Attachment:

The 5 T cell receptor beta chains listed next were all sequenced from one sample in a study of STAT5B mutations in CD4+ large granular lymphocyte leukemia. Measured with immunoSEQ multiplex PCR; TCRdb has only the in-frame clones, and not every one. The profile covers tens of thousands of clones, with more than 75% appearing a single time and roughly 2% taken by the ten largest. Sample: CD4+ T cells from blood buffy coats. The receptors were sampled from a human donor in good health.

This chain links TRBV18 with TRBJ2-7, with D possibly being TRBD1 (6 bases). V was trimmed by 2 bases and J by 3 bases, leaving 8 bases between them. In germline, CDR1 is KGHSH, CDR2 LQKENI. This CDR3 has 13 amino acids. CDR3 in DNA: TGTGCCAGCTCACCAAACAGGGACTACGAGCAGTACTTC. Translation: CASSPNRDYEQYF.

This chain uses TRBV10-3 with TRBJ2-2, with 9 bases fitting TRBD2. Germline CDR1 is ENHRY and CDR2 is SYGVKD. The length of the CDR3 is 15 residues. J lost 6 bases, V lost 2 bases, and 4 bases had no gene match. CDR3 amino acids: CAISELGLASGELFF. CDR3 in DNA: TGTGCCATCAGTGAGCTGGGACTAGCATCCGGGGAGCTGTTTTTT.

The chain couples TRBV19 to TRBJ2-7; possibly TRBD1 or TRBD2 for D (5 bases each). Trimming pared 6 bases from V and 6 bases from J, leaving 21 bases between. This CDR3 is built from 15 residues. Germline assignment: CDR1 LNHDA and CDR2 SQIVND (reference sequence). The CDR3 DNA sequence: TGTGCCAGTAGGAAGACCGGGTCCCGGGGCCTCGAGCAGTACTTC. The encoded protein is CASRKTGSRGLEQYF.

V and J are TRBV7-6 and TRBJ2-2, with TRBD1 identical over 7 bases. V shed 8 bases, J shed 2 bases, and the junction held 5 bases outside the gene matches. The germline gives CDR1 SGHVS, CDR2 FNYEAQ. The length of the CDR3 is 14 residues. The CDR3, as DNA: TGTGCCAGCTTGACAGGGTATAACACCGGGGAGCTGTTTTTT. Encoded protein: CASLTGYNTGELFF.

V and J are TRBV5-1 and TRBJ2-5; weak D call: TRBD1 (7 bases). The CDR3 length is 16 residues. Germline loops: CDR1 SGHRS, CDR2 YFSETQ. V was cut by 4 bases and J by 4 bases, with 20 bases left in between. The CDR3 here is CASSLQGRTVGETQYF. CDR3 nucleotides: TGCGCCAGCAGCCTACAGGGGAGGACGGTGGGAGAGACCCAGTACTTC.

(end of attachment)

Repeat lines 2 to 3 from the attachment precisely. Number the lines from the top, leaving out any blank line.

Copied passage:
This chain links TRBV18 with TRBJ2-7, with D possibly being TRBD1 (6 bases). V was trimmed by 2 bases and J by 3 bases, leaving 8 bases between them. In germline, CDR1 is KGHSH, CDR2 LQKENI. This CDR3 has 13 amino acids. CDR3 in DNA: TGTGCCAGCTCACCAAACAGGGACTACGAGCAGTACTTC. Translation: CASSPNRDYEQYF.

This chain uses TRBV10-3 with TRBJ2-2, with 9 bases fitting TRBD2. Germline CDR1 is ENHRY and CDR2 is SYGVKD. The length of the CDR3 is 15 residues. J lost 6 bases, V lost 2 bases, and 4 bases had no gene match. CDR3 amino acids: CAISELGLASGELFF. CDR3 in DNA: TGTGCCATCAGTGAGCTGGGACTAGCATCCGGGGAGCTGTTTTTT.